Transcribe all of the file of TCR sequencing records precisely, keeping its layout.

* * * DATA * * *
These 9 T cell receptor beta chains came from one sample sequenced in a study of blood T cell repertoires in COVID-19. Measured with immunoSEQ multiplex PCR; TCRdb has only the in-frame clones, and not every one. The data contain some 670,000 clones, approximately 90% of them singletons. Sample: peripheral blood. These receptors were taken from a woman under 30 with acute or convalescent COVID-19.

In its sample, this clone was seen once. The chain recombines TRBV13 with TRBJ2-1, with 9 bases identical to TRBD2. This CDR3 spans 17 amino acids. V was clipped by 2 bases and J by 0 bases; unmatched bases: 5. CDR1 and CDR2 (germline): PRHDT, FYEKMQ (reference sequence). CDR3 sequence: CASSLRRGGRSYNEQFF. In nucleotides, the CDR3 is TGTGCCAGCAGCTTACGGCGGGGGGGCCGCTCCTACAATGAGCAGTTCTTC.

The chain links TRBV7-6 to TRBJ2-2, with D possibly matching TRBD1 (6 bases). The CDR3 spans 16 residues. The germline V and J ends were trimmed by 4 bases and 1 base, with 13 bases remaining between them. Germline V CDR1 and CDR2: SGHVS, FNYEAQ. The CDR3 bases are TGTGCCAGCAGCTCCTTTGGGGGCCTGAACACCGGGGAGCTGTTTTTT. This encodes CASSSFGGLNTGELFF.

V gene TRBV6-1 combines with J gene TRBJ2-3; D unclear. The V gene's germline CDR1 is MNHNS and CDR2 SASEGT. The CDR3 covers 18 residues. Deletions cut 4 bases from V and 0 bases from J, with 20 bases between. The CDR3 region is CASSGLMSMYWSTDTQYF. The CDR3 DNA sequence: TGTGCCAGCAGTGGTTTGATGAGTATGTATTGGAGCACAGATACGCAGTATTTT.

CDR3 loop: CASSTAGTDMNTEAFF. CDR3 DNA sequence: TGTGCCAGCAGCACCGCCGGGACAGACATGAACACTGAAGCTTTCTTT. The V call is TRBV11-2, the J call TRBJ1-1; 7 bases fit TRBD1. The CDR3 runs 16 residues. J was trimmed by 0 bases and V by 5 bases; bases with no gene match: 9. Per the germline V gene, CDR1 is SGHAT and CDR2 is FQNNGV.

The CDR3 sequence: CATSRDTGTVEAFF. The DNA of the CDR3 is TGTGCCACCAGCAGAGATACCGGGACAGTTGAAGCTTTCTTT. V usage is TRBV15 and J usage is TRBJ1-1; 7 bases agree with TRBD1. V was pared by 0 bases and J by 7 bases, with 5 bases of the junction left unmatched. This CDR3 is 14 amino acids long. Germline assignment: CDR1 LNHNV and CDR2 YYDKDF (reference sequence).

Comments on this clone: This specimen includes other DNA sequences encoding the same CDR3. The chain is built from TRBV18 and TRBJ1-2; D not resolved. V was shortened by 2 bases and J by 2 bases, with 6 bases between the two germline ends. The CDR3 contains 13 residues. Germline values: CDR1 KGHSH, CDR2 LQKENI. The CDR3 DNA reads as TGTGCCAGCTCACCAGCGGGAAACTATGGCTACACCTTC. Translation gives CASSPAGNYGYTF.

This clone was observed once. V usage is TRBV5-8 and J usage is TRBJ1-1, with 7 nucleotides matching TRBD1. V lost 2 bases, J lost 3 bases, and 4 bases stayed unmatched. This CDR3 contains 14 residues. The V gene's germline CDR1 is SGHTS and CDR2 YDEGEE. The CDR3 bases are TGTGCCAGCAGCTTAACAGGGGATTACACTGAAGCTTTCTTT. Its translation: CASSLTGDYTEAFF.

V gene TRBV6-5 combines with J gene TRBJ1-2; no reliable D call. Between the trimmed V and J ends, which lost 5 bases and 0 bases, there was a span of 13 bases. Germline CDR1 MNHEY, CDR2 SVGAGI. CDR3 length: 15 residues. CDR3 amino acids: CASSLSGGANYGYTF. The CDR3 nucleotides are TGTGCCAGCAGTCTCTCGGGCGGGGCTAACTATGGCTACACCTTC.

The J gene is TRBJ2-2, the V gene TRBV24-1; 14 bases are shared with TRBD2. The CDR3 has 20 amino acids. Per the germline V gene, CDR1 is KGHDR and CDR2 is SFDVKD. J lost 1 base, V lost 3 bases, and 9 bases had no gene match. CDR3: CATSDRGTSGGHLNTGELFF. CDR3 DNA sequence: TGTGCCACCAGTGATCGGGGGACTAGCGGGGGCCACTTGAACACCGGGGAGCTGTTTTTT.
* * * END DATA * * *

These 9 T cell receptor beta chains came from one sample sequenced in a study of blood T cell repertoires in COVID-19. Measured with immunoSEQ multiplex PCR; TCRdb has only the in-frame clones, and not every one. The data contain some 670,000 clones, approximately 90% of them singletons. Sample: peripheral blood. These receptors were taken from a woman under 30 with acute or convalescent COVID-19.

In its sample, this clone was seen once. The chain recombines TRBV13 with TRBJ2-1, with 9 bases identical to TRBD2. This CDR3 spans 17 amino acids. V was clipped by 2 bases and J by 0 bases; unmatched bases: 5. CDR1 and CDR2 (germline): PRHDT, FYEKMQ (reference sequence). CDR3 sequence: CASSLRRGGRSYNEQFF. In nucleotides, the CDR3 is TGTGCCAGCAGCTTACGGCGGGGGGGCCGCTCCTACAATGAGCAGTTCTTC.

The chain links TRBV7-6 to TRBJ2-2, with D possibly matching TRBD1 (6 bases). The CDR3 spans 16 residues. The germline V and J ends were trimmed by 4 bases and 1 base, with 13 bases remaining between them. Germline V CDR1 and CDR2: SGHVS, FNYEAQ. The CDR3 bases are TGTGCCAGCAGCTCCTTTGGGGGCCTGAACACCGGGGAGCTGTTTTTT. This encodes CASSSFGGLNTGELFF.

V gene TRBV6-1 combines with J gene TRBJ2-3; D unclear. The V gene's germline CDR1 is MNHNS and CDR2 SASEGT. The CDR3 covers 18 residues. Deletions cut 4 bases from V and 0 bases from J, with 20 bases between. The CDR3 region is CASSGLMSMYWSTDTQYF. The CDR3 DNA sequence: TGTGCCAGCAGTGGTTTGATGAGTATGTATTGGAGCACAGATACGCAGTATTTT.

CDR3 loop: CASSTAGTDMNTEAFF. CDR3 DNA sequence: TGTGCCAGCAGCACCGCCGGGACAGACATGAACACTGAAGCTTTCTTT. The V call is TRBV11-2, the J call TRBJ1-1; 7 bases fit TRBD1. The CDR3 runs 16 residues. J was trimmed by 0 bases and V by 5 bases; bases with no gene match: 9. Per the germline V gene, CDR1 is SGHAT and CDR2 is FQNNGV.

The CDR3 sequence: CATSRDTGTVEAFF. The DNA of the CDR3 is TGTGCCACCAGCAGAGATACCGGGACAGTTGAAGCTTTCTTT. V usage is TRBV15 and J usage is TRBJ1-1; 7 bases agree with TRBD1. V was pared by 0 bases and J by 7 bases, with 5 bases of the junction left unmatched. This CDR3 is 14 amino acids long. Germline assignment: CDR1 LNHNV and CDR2 YYDKDF (reference sequence).

Comments on this clone: This specimen includes other DNA sequences encoding the same CDR3. The chain is built from TRBV18 and TRBJ1-2; D not resolved. V was shortened by 2 bases and J by 2 bases, with 6 bases between the two germline ends. The CDR3 contains 13 residues. Germline values: CDR1 KGHSH, CDR2 LQKENI. The CDR3 DNA reads as TGTGCCAGCTCACCAGCGGGAAACTATGGCTACACCTTC. Translation gives CASSPAGNYGYTF.

This clone was observed once. V usage is TRBV5-8 and J usage is TRBJ1-1, with 7 nucleotides matching TRBD1. V lost 2 bases, J lost 3 bases, and 4 bases stayed unmatched. This CDR3 contains 14 residues. The V gene's germline CDR1 is SGHTS and CDR2 YDEGEE. The CDR3 bases are TGTGCCAGCAGCTTAACAGGGGATTACACTGAAGCTTTCTTT. Its translation: CASSLTGDYTEAFF.

V gene TRBV6-5 combines with J gene TRBJ1-2; no reliable D call. Between the trimmed V and J ends, which lost 5 bases and 0 bases, there was a span of 13 bases. Germline CDR1 MNHEY, CDR2 SVGAGI. CDR3 length: 15 residues. CDR3 amino acids: CASSLSGGANYGYTF. The CDR3 nucleotides are TGTGCCAGCAGTCTCTCGGGCGGGGCTAACTATGGCTACACCTTC.

The J gene is TRBJ2-2, the V gene TRBV24-1; 14 bases are shared with TRBD2. The CDR3 has 20 amino acids. Per the germline V gene, CDR1 is KGHDR and CDR2 is SFDVKD. J lost 1 base, V lost 3 bases, and 9 bases had no gene match. CDR3: CATSDRGTSGGHLNTGELFF. CDR3 DNA sequence: TGTGCCACCAGTGATCGGGGGACTAGCGGGGGCCACTTGAACACCGGGGAGCTGTTTTTT.